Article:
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Booktalking "Kathleen: the Celtic Knot" by Siobhan Parkinson

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Kathleen did not do well academically, but she showed a raw talent for Irish dancing. Luckily, dance teacher Mrs. Maguire gave her free dancing lessons for a semester. Kathleen became obsessed with the steps, doing them in bed before going to sleep, constantly running over the combinations in her mind; dancing was her escape, and it made her feel as though she were flying. Kathleen is chosen to enter a dancing competition, but she lacks the money for an Irish green dancing costume. Castigated for praying for such "trivialities," Sister Eucharia gives the girl a piece of her mind.

Although Mam's illness weighs on her mind, Kathleen keeps an eye out for the magic fabric which may metamorphize into her dancing outfit. Polly comes to the rescue and stitches the perfect outfit just in time, and she gives Kathleen a special cake for her effort. 

Kathleen: the Celtic Knot by Siobhan Parkinson, 2003

My only criticism of the book is that the girl Kathleen manages to do so well in the competition despite missing the last couple of rehearsals. This book is an American Girl book, and it is part of the international Girls of Many Lands series. It is set in Dublin in 1937.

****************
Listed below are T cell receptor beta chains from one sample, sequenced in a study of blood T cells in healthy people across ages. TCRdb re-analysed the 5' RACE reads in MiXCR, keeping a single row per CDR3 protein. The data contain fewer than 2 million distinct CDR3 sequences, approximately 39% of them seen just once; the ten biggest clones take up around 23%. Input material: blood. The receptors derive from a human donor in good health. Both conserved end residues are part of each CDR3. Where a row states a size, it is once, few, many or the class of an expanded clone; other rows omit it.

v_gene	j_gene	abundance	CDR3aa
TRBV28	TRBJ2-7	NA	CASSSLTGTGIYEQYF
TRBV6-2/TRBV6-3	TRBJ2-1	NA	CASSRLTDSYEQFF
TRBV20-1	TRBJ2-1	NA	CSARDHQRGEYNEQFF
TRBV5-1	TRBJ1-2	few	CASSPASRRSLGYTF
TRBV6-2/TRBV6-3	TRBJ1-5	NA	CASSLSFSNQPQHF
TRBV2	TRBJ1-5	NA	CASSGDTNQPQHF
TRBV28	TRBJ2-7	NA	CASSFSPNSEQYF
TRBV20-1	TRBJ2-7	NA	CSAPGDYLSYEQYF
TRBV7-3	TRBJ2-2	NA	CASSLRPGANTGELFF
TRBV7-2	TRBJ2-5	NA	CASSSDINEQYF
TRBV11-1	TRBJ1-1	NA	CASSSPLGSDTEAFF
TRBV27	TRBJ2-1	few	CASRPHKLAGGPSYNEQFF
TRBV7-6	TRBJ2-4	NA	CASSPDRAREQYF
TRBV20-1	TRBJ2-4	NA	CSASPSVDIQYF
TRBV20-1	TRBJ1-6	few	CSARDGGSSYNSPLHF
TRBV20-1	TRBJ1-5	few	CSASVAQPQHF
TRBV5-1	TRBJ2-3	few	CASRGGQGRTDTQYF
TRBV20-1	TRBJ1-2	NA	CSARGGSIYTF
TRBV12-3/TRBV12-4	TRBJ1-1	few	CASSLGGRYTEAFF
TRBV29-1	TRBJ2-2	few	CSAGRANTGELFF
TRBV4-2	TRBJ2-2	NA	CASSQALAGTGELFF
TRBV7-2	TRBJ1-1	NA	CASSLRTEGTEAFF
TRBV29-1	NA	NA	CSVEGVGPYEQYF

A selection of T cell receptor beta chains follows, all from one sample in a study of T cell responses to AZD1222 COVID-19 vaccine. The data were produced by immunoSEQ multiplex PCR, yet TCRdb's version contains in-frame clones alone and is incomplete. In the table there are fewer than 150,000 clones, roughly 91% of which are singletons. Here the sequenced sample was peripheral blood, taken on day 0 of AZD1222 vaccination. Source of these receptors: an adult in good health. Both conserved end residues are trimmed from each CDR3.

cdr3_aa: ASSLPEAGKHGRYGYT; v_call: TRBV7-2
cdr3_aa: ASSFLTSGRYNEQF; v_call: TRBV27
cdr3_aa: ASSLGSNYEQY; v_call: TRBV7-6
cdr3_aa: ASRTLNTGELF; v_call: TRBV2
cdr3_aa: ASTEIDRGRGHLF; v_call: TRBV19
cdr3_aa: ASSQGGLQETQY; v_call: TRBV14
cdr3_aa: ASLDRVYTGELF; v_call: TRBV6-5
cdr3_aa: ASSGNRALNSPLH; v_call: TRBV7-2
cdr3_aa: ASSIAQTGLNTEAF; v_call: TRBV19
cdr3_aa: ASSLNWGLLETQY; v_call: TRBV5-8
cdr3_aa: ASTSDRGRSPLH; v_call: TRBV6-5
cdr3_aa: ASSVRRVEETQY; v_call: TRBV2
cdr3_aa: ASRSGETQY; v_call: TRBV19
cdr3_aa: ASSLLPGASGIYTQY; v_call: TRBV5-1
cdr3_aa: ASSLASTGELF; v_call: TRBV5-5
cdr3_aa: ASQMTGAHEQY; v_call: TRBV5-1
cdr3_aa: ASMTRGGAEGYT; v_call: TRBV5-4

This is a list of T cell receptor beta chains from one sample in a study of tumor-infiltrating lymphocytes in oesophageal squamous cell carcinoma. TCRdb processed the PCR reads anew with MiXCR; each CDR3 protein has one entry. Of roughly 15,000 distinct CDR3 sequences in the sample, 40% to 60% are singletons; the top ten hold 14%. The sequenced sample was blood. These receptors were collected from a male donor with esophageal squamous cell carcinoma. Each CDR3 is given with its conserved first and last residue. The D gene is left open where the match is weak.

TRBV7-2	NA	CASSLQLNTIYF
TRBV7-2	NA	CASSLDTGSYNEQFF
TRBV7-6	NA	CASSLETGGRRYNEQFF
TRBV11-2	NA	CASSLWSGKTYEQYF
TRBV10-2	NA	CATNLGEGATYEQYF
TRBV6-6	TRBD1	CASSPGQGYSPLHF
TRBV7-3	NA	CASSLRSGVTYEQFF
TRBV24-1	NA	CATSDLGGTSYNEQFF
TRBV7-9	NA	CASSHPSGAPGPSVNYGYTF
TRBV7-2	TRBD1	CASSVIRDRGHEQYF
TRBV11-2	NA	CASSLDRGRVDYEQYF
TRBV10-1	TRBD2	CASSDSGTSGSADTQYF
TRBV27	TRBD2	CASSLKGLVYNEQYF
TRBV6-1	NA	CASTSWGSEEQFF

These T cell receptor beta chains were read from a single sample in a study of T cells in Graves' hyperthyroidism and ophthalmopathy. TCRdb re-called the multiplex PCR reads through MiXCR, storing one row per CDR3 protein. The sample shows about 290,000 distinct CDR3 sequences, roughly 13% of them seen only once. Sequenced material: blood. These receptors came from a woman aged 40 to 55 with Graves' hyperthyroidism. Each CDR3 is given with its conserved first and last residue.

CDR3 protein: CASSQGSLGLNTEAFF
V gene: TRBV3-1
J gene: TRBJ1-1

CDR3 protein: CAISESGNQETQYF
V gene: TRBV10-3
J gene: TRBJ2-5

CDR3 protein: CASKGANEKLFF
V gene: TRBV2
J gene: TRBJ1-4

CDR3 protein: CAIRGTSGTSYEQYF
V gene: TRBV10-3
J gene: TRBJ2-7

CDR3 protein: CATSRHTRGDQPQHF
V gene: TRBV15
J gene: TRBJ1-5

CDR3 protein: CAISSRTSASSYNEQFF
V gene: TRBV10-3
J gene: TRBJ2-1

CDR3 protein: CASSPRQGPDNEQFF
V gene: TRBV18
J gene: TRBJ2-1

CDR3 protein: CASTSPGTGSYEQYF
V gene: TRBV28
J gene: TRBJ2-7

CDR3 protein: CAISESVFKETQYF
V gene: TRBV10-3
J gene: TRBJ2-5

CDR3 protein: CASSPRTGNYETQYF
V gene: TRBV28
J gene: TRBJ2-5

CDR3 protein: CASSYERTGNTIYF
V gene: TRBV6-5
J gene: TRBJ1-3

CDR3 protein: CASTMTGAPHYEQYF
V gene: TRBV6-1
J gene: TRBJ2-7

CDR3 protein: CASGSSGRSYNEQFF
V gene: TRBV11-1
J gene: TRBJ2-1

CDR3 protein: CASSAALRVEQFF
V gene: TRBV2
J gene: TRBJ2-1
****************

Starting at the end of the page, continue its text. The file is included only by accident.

I love Ireland; I worked there for three months in the summer of 2000. The street signs were bilingual in Irish and English. The language is beautiful, even if it is not spoken much anymore. I love the Irish words, names and lingo in the book. I love celtic music; I used to attend Ceilidhs (pronounced kay-lees), which are essentially dance parties, while I was in Scotland for five months. The frenetic dance and music are intoxicating.

I did an Irish step dancing routine as an undergraduate with my college dance team. I still remember one of the steps, and it is great fun to kick up my legs that far. I have heard that this type of dance is very hard on ones knees since the dancers are supposed to land from their jumps with straight knees. 

I also attempted to see the Book of Kells while I was in Dublin; however, I was unable to gain access to the Trinity College Library since I was not a student there. 

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